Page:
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Borrowers are also being helped by very low interest rates and weakening perceptions of risk in Dubai. Pawan Singh / The National
Borrowers are also being helped by very low interest rates and weakening perceptions of risk in Dubai. Pawan Singh / The National

Dubai launches $5 billion international bond programme

The time is right for the emirate as interest rates hit year low and risk concerns ease markedly.

The Dubai Government is preparing to raise billions of dollars on international bond markets as interest rates hit their lowest levels in more than a year and perceptions of risk continue to ease.

Dubai has launched a US$5 billion (Dh18.36bn) bond programme as it gears up for a possible debt sale to increasingly receptive international investors.

That follows a widening window of opportunity for borrowers in the UAE, observers say. With bond sales in other parts of the region taking a hit in the wake of unrest in parts of the Middle East and North Africa, UAE debt is seen as increasingly attractive.

Borrowers are also being helped by very low interest rates and weakening perceptions of risk in Dubai. "Markets have tightened materially since the beginning of the political crisis in [parts of] the Middle East," said Ziad Shaaban, the director of fixed income at EFG-Hermes in Dubai.

"It's a very good window for [Dubai], and they will make use of such a window any time they can. It's definitely a good time for them to come out and issue some debt."

Dubai's credit default swap prices, which measure the cost of insuring debt against default, have recently fallen to 18-month lows, a further indication worry is easing over the emirate's ability to service its borrowings.

At yesterday's market close, it would cost an investor 3.3 per cent a year of his holdings in Dubai Government bonds to insure them for five years.

The reference six-month London interbank offered rate (Libor), meanwhile, has dipped by about 13 per cent since the end of March, reflecting improving conditions for prospective borrowers worldwide.

"The benchmark rates are very low, and credit spreads, particularly for the Dubai complex and the region in general, have tightened and have pretty much recovered from the widening they experienced with the political unrest," said Abdul Kadir Hussain, the chief executive of Mashreq Capital in Dubai.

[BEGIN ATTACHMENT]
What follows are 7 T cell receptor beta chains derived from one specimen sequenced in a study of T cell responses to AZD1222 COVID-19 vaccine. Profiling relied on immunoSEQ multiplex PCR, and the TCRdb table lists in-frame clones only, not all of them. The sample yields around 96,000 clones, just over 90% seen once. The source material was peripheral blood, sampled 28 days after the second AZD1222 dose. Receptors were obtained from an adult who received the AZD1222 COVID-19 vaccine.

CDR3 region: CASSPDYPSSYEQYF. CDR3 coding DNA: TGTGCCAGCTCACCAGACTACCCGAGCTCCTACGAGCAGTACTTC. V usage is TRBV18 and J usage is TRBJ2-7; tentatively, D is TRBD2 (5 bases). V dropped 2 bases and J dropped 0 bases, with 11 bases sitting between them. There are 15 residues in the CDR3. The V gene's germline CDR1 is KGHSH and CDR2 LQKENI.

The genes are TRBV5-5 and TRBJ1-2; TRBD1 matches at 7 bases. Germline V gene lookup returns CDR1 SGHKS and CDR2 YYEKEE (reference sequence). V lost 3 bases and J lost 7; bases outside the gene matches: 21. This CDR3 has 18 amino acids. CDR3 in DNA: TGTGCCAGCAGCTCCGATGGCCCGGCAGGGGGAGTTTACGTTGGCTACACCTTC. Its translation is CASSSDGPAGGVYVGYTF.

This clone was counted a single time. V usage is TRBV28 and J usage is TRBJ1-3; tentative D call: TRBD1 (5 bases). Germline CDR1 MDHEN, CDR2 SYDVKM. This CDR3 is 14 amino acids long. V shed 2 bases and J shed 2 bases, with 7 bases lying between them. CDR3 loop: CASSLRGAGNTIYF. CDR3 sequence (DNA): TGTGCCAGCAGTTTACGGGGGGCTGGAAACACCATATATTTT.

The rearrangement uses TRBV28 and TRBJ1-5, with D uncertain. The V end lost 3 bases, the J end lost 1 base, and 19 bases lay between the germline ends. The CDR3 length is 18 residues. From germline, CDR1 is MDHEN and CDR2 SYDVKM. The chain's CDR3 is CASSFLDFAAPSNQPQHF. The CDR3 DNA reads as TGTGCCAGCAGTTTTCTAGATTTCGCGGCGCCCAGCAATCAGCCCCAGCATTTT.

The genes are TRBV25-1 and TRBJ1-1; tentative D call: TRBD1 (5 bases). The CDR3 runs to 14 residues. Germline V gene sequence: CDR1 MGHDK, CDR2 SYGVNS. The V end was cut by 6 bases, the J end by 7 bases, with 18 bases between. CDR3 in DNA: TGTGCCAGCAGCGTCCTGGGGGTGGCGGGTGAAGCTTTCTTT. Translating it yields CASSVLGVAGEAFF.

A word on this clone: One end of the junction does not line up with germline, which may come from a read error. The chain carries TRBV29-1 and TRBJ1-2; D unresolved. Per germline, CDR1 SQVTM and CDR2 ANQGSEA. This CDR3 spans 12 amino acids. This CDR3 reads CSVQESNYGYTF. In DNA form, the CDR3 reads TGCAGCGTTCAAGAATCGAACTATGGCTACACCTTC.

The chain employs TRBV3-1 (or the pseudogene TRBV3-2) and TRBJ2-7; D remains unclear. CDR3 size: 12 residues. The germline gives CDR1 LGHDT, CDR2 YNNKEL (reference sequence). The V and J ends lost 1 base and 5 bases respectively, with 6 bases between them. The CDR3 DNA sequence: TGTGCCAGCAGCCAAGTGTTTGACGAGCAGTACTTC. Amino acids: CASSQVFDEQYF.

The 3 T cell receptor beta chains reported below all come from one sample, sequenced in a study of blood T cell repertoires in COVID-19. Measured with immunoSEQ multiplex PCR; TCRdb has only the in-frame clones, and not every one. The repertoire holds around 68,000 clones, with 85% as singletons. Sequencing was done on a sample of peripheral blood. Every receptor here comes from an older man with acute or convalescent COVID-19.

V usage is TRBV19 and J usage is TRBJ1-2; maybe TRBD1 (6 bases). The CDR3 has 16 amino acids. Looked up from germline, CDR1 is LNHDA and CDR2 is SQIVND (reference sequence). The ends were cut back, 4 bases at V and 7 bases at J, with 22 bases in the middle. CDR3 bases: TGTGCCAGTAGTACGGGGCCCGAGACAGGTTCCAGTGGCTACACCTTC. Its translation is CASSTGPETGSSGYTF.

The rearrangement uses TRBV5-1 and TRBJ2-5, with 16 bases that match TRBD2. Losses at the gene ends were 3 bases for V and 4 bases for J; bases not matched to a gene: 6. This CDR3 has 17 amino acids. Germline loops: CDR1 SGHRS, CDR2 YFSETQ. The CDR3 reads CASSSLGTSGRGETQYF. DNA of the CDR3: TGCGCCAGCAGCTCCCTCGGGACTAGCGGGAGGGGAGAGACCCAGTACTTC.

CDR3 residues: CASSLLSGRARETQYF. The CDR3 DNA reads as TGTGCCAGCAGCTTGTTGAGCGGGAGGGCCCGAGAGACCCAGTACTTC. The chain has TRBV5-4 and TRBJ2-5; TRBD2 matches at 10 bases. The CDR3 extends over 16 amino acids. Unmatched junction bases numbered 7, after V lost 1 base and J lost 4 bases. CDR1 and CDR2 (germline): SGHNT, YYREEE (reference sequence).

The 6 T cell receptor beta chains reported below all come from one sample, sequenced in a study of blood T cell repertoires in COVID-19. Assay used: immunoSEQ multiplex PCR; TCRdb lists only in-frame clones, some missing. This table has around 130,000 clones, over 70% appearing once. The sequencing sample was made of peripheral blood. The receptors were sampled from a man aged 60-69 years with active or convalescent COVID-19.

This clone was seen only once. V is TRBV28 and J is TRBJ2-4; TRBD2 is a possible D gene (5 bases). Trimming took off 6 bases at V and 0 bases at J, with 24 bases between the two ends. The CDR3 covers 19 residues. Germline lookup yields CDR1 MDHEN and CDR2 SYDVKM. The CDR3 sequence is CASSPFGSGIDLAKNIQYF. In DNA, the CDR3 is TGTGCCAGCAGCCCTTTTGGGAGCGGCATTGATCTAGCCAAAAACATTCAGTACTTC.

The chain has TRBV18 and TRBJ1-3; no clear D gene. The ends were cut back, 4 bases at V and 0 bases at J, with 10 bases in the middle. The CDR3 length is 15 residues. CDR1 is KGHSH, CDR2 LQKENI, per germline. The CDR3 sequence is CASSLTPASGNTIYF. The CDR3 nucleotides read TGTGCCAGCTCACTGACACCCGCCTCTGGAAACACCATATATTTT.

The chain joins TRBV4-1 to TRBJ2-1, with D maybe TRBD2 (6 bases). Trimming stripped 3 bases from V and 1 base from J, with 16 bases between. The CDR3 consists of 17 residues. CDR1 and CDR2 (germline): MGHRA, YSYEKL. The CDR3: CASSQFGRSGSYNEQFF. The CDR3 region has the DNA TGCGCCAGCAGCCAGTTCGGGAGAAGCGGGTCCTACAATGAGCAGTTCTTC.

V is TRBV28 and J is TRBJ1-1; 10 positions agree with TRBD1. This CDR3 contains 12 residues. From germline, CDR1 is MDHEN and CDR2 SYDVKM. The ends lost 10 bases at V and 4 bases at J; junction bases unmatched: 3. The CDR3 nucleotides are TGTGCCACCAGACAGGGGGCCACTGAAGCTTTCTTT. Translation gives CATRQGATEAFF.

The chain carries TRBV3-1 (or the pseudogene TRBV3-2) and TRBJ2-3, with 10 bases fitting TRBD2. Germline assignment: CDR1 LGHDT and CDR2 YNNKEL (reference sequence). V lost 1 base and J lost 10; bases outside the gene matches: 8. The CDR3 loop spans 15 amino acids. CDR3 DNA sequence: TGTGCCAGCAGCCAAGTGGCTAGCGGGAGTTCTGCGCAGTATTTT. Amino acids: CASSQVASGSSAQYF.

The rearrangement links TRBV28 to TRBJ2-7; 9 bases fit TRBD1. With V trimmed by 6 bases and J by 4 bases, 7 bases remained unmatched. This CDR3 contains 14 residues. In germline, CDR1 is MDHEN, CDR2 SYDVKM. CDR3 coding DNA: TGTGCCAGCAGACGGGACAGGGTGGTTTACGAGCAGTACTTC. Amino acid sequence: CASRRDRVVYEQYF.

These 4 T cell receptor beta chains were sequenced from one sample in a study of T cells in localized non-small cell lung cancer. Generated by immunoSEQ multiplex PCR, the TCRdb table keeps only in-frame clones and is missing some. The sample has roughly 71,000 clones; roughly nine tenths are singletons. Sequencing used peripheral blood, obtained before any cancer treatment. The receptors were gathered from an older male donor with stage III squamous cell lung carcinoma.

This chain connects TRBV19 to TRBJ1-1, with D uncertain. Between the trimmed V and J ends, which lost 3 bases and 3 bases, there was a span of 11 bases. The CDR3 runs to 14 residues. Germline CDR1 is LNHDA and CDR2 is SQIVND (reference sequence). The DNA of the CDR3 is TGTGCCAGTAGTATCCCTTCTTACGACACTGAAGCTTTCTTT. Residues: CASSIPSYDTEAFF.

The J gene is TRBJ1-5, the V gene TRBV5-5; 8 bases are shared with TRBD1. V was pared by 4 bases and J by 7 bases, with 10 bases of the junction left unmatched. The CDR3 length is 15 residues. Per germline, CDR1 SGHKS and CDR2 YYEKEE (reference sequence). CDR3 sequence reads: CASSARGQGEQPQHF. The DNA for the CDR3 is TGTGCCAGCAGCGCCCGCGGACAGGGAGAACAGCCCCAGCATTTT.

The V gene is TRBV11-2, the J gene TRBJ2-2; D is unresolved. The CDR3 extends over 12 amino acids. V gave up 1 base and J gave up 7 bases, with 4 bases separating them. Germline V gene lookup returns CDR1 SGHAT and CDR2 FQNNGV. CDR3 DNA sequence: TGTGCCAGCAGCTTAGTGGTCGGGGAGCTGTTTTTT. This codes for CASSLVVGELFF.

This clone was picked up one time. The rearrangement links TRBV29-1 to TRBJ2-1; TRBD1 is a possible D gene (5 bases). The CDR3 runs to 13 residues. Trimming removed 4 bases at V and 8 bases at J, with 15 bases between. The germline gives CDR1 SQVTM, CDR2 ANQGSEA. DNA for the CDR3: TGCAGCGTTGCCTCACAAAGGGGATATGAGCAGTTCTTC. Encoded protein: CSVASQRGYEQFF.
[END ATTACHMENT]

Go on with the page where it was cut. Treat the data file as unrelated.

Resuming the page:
"There isn't a lot of new debt coming out from this region and in terms of the political aspect, the UAE is seen as a bit of a safe haven," he said.

Total bond sales in the Middle East and North Africa amount to about $12.5bn so far this year, Mr Shaaban said. A little less than half of that amount was sold last month, demonstrating a renewed appetite for fund-raising at the beginning of the summer.

While the prospects for borrowers in the UAE are strong, questions linger about how long the good times will last amid a string of bad economic data from the US and continuing issues with sovereign debt in Europe.

In addition, any potential issuance would have to come soon because the UAE's credit markets are likely to take a breather in the coming months, said Mark Watts, the head of fixed income at the National Bank of Abu Dhabi.

"The window of opportunity to come out and take advantage of these tightened spreads is open only for another four weeks," he said.

"Because of the [summer] heat of the region, people will be going on holiday. July is going to be a dead period, and in Ramadan people don't bring issuances to the market around that period.

"If you don't make that window, you'll have to wait until September," he said.

Dubai and its government-controlled companies are also expected to borrow billions of dollars more in the coming months, with about $12bn in additional debt repayments coming up this year, according to EFG-Hermes' estimates.

Dubai's potential bond issuance would be its first since revolutions toppled regimes in Egypt and Tunisia. Its last sale was in September, when it raised $1.25bn.

But, following recent bond sales by the Dubai Electricity and Water Authority and Emirates Airline, most other companies were not in an ideal position to access credit markets, said one banker at a UAE investment bank who asked not to be named.

"Very few government-related entities are qualified to tap debt capital markets now at acceptable rates," he said.



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